I Am Not For Sale

By Amy Cortina

Human trafficking generates $150 billion in annual profit; this makes it the world third largest illegal market, trailing closely behind the narcotics market. Humans are used as the product for this rapidly growing industry; many believe that slavery was abolished 151 years ago but we are currently living in the era of modern day slavery. Most people associate human trafficking with smuggling people into a country but humans are also trafficked for other reasons such as forced labor, organ extraction, and for sex exploitation.

This market targets both males and females, victims can range from newborns to people in their mid- thirties. This is a worldwide phenomenon and despite efforts from the United States and other international governments this problem continues to grow. President Obama appointed 11 human trafficking survivors to the very first U.S. Advisory Council on Human Trafficking in efforts to find new strategies to combat human trafficking.


The President stated, “Today, we continue the long journey toward an America and a world where liberty and equality are not reserved for some, but extended to all. Across the globe, including right here at home, millions of men, women, and children are victims of human trafficking and modern-day slavery. We remain committed to abolishing slavery in all its forms and draw strength from the courage and resolve of generations past.”


Through prevention and awareness Obama is aiming to not only reduce the rapid growth of human trafficking, but also eradicate it.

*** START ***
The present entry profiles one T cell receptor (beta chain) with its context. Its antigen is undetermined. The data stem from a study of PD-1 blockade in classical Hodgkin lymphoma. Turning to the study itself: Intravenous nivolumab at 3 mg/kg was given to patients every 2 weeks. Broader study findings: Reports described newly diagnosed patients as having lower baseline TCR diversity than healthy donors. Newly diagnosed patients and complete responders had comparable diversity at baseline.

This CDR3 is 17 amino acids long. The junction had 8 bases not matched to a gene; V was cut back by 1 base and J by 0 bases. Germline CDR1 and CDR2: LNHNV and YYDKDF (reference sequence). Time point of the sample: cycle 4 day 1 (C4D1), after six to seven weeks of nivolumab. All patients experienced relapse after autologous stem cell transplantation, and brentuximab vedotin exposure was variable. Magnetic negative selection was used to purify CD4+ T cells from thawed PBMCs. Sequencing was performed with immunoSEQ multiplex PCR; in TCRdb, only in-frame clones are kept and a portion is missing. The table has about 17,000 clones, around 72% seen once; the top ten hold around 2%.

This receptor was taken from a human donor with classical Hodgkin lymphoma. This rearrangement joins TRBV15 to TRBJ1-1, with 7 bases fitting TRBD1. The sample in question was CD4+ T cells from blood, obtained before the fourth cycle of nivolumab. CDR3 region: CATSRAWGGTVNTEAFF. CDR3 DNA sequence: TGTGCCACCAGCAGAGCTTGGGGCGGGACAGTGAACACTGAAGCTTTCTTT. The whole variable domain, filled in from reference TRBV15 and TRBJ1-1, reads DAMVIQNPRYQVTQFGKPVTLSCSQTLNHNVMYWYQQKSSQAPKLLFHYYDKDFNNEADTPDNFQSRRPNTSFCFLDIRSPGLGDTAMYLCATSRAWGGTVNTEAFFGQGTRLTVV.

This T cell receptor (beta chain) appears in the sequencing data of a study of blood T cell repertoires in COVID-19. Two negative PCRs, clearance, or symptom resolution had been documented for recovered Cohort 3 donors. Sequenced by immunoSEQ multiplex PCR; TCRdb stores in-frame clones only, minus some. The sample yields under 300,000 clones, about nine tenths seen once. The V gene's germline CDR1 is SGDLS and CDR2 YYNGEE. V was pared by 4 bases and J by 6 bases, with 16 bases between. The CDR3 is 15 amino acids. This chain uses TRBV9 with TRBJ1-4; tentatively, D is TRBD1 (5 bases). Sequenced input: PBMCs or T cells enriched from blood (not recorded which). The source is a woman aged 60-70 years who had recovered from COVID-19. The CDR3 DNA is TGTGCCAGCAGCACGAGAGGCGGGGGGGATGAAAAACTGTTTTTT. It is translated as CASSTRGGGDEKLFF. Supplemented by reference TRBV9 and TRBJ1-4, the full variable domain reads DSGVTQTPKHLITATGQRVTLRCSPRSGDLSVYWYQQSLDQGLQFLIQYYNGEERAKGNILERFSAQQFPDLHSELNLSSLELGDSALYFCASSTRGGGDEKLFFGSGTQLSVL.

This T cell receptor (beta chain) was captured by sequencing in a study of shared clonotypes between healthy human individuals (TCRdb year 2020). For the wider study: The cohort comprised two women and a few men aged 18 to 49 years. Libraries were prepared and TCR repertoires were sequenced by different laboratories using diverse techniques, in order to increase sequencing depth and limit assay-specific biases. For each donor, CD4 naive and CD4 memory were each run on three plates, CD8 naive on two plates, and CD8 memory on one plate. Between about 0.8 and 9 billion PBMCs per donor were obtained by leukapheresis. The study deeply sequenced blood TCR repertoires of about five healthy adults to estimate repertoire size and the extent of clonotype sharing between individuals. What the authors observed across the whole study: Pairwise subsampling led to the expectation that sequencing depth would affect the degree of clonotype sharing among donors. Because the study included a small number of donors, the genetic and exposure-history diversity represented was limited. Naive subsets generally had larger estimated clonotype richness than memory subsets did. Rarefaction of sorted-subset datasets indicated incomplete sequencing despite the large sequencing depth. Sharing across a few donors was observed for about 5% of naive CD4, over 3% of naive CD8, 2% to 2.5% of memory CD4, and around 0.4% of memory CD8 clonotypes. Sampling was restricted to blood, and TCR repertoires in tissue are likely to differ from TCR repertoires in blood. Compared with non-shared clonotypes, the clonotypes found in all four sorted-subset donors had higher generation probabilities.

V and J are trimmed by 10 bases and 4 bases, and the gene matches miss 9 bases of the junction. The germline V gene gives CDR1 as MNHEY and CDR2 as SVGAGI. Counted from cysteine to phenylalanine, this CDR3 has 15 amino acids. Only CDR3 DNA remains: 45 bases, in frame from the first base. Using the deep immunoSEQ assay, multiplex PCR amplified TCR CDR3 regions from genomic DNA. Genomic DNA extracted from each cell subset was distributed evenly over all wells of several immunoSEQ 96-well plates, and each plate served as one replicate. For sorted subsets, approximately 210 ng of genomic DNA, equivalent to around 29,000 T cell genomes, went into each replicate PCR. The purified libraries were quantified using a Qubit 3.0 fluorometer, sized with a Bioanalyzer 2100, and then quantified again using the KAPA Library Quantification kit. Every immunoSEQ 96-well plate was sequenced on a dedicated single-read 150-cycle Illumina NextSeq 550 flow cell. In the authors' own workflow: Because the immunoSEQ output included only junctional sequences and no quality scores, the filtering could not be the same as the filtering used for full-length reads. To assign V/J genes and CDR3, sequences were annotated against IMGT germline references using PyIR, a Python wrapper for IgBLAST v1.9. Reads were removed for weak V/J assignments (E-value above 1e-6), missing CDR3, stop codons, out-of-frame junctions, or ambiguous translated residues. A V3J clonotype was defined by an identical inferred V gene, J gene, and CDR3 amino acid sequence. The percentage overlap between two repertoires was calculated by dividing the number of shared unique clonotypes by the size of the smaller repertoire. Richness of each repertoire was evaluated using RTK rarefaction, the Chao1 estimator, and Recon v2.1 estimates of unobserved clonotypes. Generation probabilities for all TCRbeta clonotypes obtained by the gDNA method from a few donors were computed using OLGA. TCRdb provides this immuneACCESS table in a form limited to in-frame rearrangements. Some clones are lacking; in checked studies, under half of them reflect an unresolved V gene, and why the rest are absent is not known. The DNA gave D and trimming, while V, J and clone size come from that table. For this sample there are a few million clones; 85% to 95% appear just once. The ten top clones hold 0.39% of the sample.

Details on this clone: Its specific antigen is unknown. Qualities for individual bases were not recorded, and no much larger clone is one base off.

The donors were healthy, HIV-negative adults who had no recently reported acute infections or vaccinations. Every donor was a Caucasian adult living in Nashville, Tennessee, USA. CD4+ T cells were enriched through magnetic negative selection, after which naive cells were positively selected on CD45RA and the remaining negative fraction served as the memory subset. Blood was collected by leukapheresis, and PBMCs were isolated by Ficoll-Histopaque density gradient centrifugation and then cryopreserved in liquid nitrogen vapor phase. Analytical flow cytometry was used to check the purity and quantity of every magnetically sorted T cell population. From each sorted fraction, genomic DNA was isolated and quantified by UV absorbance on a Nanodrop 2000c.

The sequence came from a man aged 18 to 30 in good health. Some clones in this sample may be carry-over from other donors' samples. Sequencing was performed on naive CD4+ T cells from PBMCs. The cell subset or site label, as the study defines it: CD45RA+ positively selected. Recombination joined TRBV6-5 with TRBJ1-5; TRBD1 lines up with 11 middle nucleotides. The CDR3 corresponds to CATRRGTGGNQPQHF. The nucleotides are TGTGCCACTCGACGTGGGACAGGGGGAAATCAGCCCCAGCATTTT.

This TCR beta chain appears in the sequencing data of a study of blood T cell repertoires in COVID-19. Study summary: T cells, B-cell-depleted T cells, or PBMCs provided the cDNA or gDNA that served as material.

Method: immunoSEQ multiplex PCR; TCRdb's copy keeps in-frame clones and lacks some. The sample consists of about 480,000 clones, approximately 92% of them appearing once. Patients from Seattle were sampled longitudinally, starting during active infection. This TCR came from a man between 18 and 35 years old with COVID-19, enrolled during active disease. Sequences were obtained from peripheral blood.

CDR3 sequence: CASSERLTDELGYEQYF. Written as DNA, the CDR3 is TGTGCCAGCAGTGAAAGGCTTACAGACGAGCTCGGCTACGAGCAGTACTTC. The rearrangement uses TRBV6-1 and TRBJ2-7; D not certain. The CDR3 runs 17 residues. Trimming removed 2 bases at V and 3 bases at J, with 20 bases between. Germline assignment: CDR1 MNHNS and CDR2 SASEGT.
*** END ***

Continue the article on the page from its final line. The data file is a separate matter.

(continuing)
Most people dismiss the idea of human trafficking because they think it is unlikely to occur to them. Many acquire their information based on movies they watch, for example the movie Taken tells the story of a teenager being abducted for the purpose of becoming a product in the sex industry, this movie associated human trafficking with going to an unknown country or place. However, trafficking can occur everywhere and to anyone.


Jessica, a human trafficking victim was one of many to share their story to shed light on this crime. Her purpose was to bring it out of the shadows and show the public ways in which you can be recruited for the market. “At first, I thought he was my boyfriend. Then he convinced me to have sex with strangers to make money. He was my pimp. I was 15 years old. I was being advertised on the Internet and sold for sex to support my boyfriend.”  As a way for citizens to understand that this can affect anyone, the U.S. Department of State published this in the Trafficking in Persons Report 2016 which provides survivors a way to expose the trauma they endure but also alert governments worldwide that human trafficking is here and they can’t look away anymore.

Governments are now teaming up against a crime that they believed would dissolve or die down. They believe that in order to halt this market, the public needs to wake up to this issue. This not a made up issue and it’s around us whether we want to see it or not. Victims are enduring unnecessary torture and pain, as human beings we are always told we have free will and the ability to decide. However, some have been stripped of those basic rights and turned into profitable slaves. Join the fight and learned how you can make a difference for a victim.


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